WASHINGTON (Reuters) – In a Congress riven by partisan conflict on deficits and guns, a circle of eight senators from both parties meeting several times a week might be on the cusp of a major legislative breakthrough.
The so-called Gang of Eight – four Democrats and four Republicans – is completing a plan for the biggest overhaul of immigration laws since 1986. The group is not only holding together after four months of intense discussions – an accomplishment in itself in Washington’s brutally partisan atmosphere – it is down to the last sticking points, according to the senators and aides.
WASHINGTON (Reuters) – Winning a crackdown on gun traffickers may be the best that President Barack Obama can get in his faltering efforts to have Congress pass gun control legislation.
Lawmakers are scaling back the White House’s ambitions for sweeping gun control measures after a planned ban on assault weapons was effectively ruled out in the Senate this week.
WASHINGTON (Reuters) – An assault weapons ban sought by President Barack Obama ran into serious trouble on Tuesday when Majority Leader Harry Reid acknowledged there was not enough support for it in the Senate.
It was the latest blow to the White House’s gun control plans which are fading as Republicans and even some Democrats baulk at taking on the powerful gun lobby.
WASHINGTON (Reuters) – The top Republican in Congress voiced support on Tuesday for an emerging overhaul of immigration laws, which includes a controversial pathway toward U.S. citizenship.
Speaker of the House of Representatives John Boehner said “there are a lot of issues in here that have to be dealt with” but the tentative proposal by a bipartisan group of eight House members “is frankly a pretty responsible solution.”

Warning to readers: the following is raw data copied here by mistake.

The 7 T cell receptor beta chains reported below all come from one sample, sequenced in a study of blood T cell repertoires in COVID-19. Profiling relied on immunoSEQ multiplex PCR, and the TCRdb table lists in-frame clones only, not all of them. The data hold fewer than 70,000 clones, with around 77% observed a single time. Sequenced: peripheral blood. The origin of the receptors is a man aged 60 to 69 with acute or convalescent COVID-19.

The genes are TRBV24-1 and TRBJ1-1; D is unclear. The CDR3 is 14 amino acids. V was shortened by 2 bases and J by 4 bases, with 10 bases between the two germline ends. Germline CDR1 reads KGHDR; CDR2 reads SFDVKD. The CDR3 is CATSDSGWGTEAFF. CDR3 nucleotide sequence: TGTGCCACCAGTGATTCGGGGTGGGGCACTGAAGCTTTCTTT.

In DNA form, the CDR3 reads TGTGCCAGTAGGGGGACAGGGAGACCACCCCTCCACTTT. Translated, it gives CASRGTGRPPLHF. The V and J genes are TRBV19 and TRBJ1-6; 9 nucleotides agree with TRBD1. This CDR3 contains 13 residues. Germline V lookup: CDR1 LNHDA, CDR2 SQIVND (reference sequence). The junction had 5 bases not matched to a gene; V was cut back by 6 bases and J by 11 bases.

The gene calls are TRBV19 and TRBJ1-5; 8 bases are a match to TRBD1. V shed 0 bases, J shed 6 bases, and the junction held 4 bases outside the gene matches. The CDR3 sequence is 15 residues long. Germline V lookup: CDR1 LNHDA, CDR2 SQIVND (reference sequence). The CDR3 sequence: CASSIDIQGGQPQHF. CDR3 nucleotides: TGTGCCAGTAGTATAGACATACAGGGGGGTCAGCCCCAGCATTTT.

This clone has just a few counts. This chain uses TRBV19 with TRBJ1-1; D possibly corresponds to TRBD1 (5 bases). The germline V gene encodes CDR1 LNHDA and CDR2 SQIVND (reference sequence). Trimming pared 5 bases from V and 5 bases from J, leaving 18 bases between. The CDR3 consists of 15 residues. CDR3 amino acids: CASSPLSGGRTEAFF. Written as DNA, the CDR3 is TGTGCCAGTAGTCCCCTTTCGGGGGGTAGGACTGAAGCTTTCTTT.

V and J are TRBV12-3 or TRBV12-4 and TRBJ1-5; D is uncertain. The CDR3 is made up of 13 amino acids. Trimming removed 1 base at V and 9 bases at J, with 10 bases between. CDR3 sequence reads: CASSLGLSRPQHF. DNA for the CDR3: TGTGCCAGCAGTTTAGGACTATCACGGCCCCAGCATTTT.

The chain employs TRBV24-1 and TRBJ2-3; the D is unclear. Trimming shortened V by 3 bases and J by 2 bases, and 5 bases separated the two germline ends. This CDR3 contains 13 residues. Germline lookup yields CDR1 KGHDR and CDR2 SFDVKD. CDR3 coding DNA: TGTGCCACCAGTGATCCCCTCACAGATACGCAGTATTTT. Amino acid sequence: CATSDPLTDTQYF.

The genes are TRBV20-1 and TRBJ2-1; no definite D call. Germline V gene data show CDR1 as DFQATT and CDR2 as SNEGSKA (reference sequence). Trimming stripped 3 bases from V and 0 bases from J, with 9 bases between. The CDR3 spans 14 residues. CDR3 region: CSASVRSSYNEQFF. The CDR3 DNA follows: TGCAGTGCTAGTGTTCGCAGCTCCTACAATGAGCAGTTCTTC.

WASHINGTON (Reuters) – A bipartisan group in the House of Representatives is close to completing work on a comprehensive immigration reform bill that would include a pathway to citizenship for 11 million illegal immigrants living in the United States, according to congressional aides.
Two of the aides confirmed on Friday that the negotiators were still trying to agree on the issue of how to handle temporary laborers coming into the United States.
WASHINGTON (Reuters) – Eight senators aim to cap months of talks next week with a comprehensive deal to overhaul the U.S. immigration system, a member of the bipartisan group said on Thursday.
Democratic Senator Robert Menendez of New Jersey, a longtime reform advocate, said once the agreement is done, aides will draw up legislation that could be considered by the Senate Judiciary Committee in April.
WASHINGTON (Reuters) – President Barack Obama’s bid to renew a ban against military-style assault weapons narrowly won the backing of the Senate Judiciary Committee on Thursday, sending it to the full Senate where bipartisan opposition is expected to kill it.
On a party-line vote of 10-8, the Democratic-led panel approved a bill to outlaw the sale of such weapons. The measure would also limit high-capacity ammunition clips to 10 bullets.
WASHINGTON (Reuters) – A divided Senate Judiciary Committee on Tuesday backed President Barack Obama’s call to require criminal background checks for all gun buyers, yet it remained uncertain if it would become law.
On a party-line vote of 10-8, the Democratic-led panel sent the measure to the full Senate where it faces a possible procedural roadblock that could kill it.
WASHINGTON (Reuters) – The Senate Judiciary Committee on Thursday backed President Barack Obama’s call to crack down on the clandestine trafficking of firearms, marking the first votes in Congress on gun-control since a school massacre last year prompted calls for action.
On a largely party-line vote of 11-7, the Democratic-led committee approved a bill to make it a federal crime to engage in “straw purchasing,” or buying of guns on behalf of those who are prohibited from owning them.
WASHINGTON (Reuters) – Democratic Senator Carl Levin of Michigan, a leading voice on national security who opposed the Iraq War and has fought corporate abuse during more than three decades in the chamber, said on Thursday he would not seek re-election next year.
“This decision was extremely difficult because I love representing the people of Michigan in the U.S. Senate and fighting for the things that I believe are important to them,” Levin, 78, said in a statement issued by his office.